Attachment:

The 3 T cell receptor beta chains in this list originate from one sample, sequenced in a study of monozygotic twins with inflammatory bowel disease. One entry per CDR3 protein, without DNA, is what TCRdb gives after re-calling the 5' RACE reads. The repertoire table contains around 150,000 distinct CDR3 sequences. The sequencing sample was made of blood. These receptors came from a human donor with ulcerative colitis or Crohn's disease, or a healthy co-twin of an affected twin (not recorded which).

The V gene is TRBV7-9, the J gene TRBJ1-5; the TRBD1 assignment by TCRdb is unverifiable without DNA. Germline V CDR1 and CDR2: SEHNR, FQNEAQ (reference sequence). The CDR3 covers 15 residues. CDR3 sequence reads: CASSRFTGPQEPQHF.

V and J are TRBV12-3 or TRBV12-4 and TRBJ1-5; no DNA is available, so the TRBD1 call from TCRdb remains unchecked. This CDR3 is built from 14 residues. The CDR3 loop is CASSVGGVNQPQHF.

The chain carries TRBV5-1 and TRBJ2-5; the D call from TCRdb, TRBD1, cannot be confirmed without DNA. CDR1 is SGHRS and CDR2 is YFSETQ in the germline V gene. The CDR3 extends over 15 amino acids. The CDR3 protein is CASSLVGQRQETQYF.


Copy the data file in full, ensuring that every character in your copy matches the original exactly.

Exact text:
The 3 T cell receptor beta chains in this list originate from one sample, sequenced in a study of monozygotic twins with inflammatory bowel disease. One entry per CDR3 protein, without DNA, is what TCRdb gives after re-calling the 5' RACE reads. The repertoire table contains around 150,000 distinct CDR3 sequences. The sequencing sample was made of blood. These receptors came from a human donor with ulcerative colitis or Crohn's disease, or a healthy co-twin of an affected twin (not recorded which).

The V gene is TRBV7-9, the J gene TRBJ1-5; the TRBD1 assignment by TCRdb is unverifiable without DNA. Germline V CDR1 and CDR2: SEHNR, FQNEAQ (reference sequence). The CDR3 covers 15 residues. CDR3 sequence reads: CASSRFTGPQEPQHF.

V and J are TRBV12-3 or TRBV12-4 and TRBJ1-5; no DNA is available, so the TRBD1 call from TCRdb remains unchecked. This CDR3 is built from 14 residues. The CDR3 loop is CASSVGGVNQPQHF.

The chain carries TRBV5-1 and TRBJ2-5; the D call from TCRdb, TRBD1, cannot be confirmed without DNA. CDR1 is SGHRS and CDR2 is YFSETQ in the germline V gene. The CDR3 extends over 15 amino acids. The CDR3 protein is CASSLVGQRQETQYF.